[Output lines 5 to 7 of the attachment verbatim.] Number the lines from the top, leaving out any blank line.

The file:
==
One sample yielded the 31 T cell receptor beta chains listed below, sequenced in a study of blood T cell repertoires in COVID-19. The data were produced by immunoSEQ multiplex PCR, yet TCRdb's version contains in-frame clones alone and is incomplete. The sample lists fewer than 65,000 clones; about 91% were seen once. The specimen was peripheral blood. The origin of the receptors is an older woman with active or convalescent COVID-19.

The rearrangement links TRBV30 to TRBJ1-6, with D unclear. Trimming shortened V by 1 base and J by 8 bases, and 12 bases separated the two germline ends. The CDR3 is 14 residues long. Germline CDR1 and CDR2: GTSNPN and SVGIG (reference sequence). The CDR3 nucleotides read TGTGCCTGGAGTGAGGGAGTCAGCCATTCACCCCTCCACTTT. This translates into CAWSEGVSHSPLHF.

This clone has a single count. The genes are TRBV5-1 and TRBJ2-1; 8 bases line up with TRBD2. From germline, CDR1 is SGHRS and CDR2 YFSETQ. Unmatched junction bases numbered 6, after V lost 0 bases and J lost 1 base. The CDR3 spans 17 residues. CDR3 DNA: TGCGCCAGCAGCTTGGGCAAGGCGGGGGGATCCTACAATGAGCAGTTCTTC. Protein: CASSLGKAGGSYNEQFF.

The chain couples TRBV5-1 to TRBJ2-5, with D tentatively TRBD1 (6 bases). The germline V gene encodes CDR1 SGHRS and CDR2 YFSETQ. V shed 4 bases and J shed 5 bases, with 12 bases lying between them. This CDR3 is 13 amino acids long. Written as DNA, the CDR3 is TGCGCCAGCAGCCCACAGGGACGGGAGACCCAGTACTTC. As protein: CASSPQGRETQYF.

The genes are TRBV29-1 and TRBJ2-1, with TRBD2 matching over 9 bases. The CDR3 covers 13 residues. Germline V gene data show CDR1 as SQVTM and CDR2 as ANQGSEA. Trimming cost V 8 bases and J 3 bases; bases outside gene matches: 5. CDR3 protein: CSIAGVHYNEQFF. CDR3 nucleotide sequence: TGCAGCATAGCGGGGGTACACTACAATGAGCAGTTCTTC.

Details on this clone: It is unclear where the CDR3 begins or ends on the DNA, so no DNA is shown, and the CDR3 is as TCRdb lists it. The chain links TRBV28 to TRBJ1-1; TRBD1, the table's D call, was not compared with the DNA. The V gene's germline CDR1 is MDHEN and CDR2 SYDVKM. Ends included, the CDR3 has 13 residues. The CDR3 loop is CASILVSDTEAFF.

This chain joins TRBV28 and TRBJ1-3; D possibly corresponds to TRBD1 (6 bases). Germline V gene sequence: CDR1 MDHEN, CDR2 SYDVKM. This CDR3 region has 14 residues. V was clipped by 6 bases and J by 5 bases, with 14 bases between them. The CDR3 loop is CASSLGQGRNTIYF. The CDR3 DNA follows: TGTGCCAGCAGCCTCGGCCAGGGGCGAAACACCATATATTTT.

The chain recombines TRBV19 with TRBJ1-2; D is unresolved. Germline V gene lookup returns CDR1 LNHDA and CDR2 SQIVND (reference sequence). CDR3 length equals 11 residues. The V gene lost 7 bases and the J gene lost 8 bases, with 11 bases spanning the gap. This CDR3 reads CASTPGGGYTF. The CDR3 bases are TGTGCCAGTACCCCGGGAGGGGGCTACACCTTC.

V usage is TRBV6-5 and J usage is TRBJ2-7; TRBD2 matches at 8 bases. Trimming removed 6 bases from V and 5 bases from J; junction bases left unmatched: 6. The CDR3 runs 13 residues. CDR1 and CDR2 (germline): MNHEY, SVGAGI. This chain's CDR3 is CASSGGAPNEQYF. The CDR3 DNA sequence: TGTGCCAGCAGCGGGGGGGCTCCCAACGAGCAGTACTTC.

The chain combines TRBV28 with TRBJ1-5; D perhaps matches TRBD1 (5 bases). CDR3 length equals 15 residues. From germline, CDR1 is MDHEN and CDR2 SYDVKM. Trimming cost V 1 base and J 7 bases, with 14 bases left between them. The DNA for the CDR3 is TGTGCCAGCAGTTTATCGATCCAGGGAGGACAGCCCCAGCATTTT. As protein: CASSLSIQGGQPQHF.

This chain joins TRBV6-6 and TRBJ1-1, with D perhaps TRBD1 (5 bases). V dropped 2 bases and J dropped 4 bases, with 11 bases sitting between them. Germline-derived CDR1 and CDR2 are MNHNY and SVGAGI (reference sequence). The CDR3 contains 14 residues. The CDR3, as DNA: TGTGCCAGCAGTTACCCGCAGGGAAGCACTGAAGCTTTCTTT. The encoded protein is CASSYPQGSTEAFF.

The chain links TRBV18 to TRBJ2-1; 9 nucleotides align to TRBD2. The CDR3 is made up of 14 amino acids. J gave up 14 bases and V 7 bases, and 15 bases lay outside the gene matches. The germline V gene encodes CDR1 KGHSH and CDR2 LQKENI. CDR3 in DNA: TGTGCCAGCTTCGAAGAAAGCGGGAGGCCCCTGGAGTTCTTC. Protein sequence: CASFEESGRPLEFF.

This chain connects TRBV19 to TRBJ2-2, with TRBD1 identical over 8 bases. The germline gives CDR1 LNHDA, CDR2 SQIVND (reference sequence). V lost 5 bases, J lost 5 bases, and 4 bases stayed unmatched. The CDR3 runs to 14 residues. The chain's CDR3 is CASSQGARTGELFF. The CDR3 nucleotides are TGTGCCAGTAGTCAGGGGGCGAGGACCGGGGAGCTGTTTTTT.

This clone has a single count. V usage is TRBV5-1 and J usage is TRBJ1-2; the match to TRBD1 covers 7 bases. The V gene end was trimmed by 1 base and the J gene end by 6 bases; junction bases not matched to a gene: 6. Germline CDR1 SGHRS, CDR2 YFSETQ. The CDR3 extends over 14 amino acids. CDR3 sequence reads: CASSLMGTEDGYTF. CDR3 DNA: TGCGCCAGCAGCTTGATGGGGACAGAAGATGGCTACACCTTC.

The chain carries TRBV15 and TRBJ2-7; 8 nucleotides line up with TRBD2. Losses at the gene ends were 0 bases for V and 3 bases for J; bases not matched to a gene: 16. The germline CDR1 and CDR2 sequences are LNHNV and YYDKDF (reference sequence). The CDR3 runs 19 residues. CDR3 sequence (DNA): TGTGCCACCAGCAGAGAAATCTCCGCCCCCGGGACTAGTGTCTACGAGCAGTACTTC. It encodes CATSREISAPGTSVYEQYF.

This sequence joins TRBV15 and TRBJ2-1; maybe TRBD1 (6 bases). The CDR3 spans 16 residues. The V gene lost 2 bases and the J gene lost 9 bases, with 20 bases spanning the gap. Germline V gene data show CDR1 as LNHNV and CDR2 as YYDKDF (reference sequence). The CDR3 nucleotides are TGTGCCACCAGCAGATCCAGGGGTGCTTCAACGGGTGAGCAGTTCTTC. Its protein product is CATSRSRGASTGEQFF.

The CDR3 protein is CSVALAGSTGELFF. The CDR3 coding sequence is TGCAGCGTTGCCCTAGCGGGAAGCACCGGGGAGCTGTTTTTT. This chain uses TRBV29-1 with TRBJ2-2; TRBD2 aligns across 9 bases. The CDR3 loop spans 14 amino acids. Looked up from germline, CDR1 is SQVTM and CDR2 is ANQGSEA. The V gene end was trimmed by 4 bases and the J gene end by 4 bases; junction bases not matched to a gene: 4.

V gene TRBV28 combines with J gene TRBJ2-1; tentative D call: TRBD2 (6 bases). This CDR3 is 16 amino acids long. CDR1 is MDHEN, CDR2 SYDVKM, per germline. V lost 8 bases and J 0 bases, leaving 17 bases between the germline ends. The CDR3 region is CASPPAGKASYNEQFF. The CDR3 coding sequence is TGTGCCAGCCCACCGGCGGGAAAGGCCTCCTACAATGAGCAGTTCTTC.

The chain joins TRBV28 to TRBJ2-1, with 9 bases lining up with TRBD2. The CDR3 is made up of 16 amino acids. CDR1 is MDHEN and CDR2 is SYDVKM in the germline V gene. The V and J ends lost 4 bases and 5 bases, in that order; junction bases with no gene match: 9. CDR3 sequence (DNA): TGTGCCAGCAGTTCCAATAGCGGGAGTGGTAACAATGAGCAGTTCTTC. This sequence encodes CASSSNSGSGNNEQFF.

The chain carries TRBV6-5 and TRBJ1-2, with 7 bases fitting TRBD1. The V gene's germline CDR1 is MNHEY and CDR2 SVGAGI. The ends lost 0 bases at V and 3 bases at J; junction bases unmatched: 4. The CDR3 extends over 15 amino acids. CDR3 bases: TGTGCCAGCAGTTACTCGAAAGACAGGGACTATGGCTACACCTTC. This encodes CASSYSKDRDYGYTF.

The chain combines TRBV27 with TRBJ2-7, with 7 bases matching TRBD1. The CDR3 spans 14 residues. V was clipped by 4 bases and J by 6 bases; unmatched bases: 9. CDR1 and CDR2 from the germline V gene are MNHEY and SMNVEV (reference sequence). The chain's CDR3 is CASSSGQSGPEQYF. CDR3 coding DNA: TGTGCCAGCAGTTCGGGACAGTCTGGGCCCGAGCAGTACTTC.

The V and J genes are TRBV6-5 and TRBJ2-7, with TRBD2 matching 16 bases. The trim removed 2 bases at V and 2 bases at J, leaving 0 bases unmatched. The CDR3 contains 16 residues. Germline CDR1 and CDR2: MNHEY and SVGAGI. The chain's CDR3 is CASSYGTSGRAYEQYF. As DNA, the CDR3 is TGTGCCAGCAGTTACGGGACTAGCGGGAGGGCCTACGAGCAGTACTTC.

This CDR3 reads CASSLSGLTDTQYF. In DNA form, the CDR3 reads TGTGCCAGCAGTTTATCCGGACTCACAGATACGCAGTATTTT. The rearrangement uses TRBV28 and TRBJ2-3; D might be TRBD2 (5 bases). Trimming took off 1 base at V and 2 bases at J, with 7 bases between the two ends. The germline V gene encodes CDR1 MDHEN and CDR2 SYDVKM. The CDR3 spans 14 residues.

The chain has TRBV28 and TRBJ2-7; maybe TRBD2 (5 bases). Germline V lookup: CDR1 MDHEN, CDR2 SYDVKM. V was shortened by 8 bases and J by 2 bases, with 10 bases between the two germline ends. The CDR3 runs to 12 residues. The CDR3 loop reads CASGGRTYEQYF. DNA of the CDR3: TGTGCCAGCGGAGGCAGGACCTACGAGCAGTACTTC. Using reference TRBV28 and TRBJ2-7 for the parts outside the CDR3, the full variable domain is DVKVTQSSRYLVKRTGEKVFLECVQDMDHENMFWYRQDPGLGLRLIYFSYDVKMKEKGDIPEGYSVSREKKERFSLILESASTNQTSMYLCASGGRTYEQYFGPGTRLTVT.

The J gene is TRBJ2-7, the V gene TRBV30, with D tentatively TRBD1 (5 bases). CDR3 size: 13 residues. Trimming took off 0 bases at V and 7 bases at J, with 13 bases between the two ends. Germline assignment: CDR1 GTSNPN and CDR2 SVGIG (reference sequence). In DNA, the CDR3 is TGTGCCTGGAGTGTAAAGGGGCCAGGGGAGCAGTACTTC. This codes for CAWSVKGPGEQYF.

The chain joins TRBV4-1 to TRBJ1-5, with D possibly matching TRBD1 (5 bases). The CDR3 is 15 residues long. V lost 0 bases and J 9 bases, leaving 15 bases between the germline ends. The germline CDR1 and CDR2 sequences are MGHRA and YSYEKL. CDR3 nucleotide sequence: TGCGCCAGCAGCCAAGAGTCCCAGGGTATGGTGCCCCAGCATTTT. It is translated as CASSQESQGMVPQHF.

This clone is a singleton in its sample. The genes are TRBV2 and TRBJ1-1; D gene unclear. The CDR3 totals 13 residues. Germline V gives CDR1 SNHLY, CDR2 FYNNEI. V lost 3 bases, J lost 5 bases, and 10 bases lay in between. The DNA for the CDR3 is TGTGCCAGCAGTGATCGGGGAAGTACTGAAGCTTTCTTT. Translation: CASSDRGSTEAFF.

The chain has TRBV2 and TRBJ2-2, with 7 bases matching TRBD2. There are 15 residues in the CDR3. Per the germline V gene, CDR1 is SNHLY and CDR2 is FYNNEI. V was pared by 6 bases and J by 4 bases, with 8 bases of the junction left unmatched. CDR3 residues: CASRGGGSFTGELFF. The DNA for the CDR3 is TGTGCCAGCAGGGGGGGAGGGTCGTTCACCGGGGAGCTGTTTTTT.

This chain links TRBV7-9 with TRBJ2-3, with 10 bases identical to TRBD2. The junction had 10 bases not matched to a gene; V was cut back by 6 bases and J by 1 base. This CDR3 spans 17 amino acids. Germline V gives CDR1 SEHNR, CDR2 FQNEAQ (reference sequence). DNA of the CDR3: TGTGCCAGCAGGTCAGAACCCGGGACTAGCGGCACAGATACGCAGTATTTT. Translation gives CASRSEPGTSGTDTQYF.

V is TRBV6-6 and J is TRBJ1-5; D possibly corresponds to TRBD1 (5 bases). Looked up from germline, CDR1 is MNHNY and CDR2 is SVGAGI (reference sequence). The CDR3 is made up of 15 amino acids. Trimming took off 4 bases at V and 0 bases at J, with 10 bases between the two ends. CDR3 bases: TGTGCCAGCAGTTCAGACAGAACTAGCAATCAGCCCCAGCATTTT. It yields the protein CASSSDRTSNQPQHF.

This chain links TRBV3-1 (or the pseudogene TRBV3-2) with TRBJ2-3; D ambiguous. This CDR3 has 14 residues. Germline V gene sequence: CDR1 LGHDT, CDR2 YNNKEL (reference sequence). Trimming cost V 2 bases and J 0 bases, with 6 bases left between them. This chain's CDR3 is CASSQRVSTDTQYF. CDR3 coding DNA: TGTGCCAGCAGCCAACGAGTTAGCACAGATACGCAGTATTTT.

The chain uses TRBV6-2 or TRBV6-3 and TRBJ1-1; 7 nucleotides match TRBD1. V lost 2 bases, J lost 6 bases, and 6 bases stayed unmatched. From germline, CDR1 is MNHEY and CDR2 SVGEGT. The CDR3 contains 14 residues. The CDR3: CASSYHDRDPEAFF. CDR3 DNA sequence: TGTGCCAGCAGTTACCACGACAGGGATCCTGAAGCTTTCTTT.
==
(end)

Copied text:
The genes are TRBV29-1 and TRBJ2-1, with TRBD2 matching over 9 bases. The CDR3 covers 13 residues. Germline V gene data show CDR1 as SQVTM and CDR2 as ANQGSEA. Trimming cost V 8 bases and J 3 bases; bases outside gene matches: 5. CDR3 protein: CSIAGVHYNEQFF. CDR3 nucleotide sequence: TGCAGCATAGCGGGGGTACACTACAATGAGCAGTTCTTC.

Details on this clone: It is unclear where the CDR3 begins or ends on the DNA, so no DNA is shown, and the CDR3 is as TCRdb lists it. The chain links TRBV28 to TRBJ1-1; TRBD1, the table's D call, was not compared with the DNA. The V gene's germline CDR1 is MDHEN and CDR2 SYDVKM. Ends included, the CDR3 has 13 residues. The CDR3 loop is CASILVSDTEAFF.

This chain joins TRBV28 and TRBJ1-3; D possibly corresponds to TRBD1 (6 bases). Germline V gene sequence: CDR1 MDHEN, CDR2 SYDVKM. This CDR3 region has 14 residues. V was clipped by 6 bases and J by 5 bases, with 14 bases between them. The CDR3 loop is CASSLGQGRNTIYF. The CDR3 DNA follows: TGTGCCAGCAGCCTCGGCCAGGGGCGAAACACCATATATTTT.